The imagery in Hugo Martinez-Serros's short story "Distillation- creates a vivid description of the difficult obstacles this family overcomes in order to survive. For example, the visual images of, "Far beyond the fence, their smoking stacks thrust into the sky, the steel mills took an appearance of enormous, black steam driven vessels- , and "His [father's] back and arms were a mass of ugly welts, livid flesh that had been flailed again and again until the veins beneath the skin had broken- , produce the effect of fear and pain. The steel mills, being tall and black, would scare a small child and having so many bruises would cause a lot of pain. Other imagery in this story like auditory images of "A bolt of lightning ripped the sky and a horrendous explosion followed- , and " we screeched and I could feel my body pucker- , create the feelings of panic and tension. Lightning and explosions make people panic and when a body "puckers- it quivers and gets tense.
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Read this excerpt from Distillation, a story about a father in a poor family in the s who pulls his four sons in a wagon to the Chicago dump every Saturday, searching for usable items. Answer the questions that follow the story. We pulled the wagon away from the dumping area and sat on the ground to eat what we had brought from home.
By then the stench no longer bothered us. My father handed us bean and potato tacos that were still warm. Hunger made them exquisite, and I sat there chewing slowly, deliberately, making them last, too happy to say anything. We shared the jug of water, bits of damp earth clinging to our hands after we set it down. Before us was the coming and going of trucks, the movement of men, rats scurrying everywhere, some dogs, and just beyond us, under a tentlike tarp, a big gas-powered pump that was used to drain water from that whole area, which flooded easily in a heavy rain.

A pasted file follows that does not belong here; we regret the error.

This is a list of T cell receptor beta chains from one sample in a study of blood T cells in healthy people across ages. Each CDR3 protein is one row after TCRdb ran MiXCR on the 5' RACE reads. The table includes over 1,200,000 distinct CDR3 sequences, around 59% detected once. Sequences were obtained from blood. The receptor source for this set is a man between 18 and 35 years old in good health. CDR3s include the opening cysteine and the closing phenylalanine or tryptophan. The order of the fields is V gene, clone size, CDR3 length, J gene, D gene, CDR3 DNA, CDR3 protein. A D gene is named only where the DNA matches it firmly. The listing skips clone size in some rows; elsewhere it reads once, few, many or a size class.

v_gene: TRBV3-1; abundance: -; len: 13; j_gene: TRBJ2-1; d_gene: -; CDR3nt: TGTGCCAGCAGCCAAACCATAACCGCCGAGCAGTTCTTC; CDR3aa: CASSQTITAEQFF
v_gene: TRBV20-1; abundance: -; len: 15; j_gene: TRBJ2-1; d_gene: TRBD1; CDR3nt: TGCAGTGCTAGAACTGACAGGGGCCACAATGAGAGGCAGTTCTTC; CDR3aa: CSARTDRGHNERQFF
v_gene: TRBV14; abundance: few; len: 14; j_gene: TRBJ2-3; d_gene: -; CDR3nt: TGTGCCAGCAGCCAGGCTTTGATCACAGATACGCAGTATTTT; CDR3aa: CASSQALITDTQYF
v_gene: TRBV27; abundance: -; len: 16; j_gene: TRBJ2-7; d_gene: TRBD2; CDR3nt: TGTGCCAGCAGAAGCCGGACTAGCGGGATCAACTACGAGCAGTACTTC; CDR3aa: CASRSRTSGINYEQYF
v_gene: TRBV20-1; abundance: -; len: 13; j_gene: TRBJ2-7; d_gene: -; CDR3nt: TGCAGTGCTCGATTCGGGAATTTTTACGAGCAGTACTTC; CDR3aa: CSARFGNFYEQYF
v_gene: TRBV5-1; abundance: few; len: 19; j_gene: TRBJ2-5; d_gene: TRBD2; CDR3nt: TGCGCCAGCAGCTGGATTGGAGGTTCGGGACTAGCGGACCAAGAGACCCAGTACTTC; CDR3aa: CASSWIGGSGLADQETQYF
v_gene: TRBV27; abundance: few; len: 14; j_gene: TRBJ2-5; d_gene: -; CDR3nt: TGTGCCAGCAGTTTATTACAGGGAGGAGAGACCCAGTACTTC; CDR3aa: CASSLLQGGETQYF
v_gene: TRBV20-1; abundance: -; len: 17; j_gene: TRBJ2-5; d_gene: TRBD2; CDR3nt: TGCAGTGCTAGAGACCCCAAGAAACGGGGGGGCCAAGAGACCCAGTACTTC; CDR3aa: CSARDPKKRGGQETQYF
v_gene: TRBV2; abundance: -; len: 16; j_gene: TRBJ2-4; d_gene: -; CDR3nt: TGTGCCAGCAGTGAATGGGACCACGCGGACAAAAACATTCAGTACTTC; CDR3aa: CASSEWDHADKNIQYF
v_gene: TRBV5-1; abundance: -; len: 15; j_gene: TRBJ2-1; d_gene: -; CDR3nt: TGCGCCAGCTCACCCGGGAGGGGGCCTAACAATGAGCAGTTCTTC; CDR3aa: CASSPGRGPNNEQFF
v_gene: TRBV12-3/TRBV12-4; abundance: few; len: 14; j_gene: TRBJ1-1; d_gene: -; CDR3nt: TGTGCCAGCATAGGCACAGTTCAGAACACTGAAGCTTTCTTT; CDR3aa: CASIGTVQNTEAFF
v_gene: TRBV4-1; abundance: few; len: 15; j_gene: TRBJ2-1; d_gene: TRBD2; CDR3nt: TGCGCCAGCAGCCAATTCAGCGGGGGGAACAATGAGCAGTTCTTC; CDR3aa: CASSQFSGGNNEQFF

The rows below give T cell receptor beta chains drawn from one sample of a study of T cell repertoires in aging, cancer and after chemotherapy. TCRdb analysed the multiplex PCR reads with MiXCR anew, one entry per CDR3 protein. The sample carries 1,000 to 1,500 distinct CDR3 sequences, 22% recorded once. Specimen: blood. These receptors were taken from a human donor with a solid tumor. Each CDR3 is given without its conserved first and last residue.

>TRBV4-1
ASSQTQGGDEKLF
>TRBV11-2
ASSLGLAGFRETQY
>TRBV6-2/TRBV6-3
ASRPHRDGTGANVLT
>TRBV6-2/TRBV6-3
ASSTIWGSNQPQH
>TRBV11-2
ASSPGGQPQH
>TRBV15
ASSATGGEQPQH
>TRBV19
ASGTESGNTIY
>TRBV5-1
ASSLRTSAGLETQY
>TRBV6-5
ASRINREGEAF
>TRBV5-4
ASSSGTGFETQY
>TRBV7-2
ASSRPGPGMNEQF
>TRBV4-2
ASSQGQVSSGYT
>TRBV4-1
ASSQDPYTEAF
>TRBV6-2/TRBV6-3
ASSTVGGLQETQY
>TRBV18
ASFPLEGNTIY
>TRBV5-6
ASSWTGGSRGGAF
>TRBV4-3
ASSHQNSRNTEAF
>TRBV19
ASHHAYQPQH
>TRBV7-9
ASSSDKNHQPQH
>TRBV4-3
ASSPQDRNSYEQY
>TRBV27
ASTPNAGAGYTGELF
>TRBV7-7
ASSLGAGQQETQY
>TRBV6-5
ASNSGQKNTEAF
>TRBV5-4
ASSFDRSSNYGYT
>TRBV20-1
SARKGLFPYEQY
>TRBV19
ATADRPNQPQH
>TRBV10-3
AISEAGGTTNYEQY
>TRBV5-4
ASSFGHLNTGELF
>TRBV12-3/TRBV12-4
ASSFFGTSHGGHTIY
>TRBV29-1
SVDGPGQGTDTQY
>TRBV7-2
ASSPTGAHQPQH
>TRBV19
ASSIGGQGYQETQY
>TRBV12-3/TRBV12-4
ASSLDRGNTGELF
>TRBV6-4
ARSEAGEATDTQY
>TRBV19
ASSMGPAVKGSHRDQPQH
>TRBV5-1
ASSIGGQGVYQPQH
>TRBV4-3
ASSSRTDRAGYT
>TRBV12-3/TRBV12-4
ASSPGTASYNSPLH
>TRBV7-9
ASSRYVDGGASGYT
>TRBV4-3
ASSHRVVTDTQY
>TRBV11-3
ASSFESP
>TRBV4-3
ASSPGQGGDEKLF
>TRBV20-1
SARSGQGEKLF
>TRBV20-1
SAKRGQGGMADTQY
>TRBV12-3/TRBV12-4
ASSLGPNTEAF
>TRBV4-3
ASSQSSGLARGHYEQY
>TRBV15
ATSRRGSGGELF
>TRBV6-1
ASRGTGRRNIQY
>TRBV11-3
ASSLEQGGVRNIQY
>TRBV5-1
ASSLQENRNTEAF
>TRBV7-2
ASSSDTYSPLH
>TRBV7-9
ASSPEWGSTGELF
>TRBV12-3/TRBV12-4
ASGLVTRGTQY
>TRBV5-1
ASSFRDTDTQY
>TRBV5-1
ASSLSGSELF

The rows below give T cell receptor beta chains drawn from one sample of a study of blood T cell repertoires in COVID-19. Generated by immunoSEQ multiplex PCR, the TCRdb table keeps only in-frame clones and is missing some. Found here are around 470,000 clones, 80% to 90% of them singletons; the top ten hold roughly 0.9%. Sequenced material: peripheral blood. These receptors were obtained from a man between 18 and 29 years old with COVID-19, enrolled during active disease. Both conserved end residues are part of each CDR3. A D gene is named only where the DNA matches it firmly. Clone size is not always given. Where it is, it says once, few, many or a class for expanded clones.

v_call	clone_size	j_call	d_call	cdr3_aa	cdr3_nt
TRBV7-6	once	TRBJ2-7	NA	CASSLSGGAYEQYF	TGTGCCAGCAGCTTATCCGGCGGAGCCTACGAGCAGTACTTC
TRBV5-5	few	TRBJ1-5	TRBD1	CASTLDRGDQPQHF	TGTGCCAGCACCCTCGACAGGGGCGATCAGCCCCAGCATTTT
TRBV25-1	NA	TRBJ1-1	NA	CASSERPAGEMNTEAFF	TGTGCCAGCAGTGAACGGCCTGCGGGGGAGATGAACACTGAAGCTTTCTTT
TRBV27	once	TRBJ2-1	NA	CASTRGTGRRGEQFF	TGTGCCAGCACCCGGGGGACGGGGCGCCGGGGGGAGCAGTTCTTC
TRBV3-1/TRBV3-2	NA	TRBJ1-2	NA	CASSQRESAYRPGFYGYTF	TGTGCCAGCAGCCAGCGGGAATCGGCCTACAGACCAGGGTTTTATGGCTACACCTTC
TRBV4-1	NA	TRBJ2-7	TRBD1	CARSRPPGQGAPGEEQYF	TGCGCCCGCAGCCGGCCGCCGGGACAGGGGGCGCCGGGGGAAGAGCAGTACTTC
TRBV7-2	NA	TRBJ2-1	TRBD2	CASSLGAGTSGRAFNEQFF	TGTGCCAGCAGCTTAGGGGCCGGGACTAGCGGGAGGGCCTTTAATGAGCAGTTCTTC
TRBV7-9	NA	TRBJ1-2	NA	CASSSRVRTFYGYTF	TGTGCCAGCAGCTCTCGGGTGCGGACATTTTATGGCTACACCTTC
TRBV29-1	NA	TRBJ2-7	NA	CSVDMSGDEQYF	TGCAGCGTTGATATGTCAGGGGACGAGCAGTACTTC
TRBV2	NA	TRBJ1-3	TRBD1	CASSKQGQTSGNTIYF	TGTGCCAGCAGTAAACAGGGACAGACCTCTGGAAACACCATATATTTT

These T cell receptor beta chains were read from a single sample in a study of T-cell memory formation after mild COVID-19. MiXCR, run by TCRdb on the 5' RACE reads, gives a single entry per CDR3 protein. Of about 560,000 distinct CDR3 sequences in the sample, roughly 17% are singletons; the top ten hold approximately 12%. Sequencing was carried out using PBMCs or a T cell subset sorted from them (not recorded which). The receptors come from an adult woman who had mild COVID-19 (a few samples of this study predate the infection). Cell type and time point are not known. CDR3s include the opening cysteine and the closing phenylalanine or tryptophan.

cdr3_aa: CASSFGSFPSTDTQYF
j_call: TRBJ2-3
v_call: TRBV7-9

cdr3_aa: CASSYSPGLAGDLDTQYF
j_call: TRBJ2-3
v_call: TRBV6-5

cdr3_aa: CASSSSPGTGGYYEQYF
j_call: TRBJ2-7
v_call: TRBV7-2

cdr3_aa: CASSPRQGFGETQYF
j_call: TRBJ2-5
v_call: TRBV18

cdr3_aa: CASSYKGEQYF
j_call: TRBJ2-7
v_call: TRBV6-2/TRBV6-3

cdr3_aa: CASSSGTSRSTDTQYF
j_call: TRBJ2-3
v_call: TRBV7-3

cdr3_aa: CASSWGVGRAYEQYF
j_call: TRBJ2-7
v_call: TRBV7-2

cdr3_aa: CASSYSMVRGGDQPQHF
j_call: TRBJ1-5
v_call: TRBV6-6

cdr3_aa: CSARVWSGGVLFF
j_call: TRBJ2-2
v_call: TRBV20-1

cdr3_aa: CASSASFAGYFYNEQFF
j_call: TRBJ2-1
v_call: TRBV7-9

He was nowhere in sight, but my mind saw him a monstrous dung beetle rolling balls endlessly, determination on his pockmarked face, jaws in constant motion and his hands thrashing nervously, searching the grounds with a frenzy unleashed by the appearance of intruders. By the sky s blue was completely eclipsed. Above us an ugly gray was pressing down the sky, flattening it by degrees.
My father stood up and looked hard at the sky as he spun on his heel. The temperature dropped abruptly and a strong wind rose, blowing paper, cans, boxes, and other objects across the grounds in all directions.
He issued orders rapidly: Pronto! Block the wheels and cover the wagon with the lona! Tie it down! Then he took a sack and hurried off to a heap he had been eyeing while we ate. We leapt forward, the two youngest scurrying in search of something to anchor the wheels with, while the two eldest raised the wagon s sides and unfolded the tarp my father had designed for such an emergency. The wheels blocked, we turned to help our brothers.
We had seen our father tie down the tarp many times. We pulled it taut over the wagon and carefully drew the ends down and under, tying securely the lengths of rope that hung from its edges. Huddled around the wagon, we watched the day grow darker. Big black clouds, their outlines clearly visible, scudded across the sky.
It was cold and we shivered in our shirtsleeves. Now the wind blew with such force that it lifted things and flung them into spasmodic flight. We moved in together and bent down to shield and anchor ourselves. Frightened, we held our silence and pressed in closer until one of us, pointing, gasped, Look! No one s out there! No one! Jus look! We re all alone! A bolt of lightning ripped the sky and a horrendous explosion followed.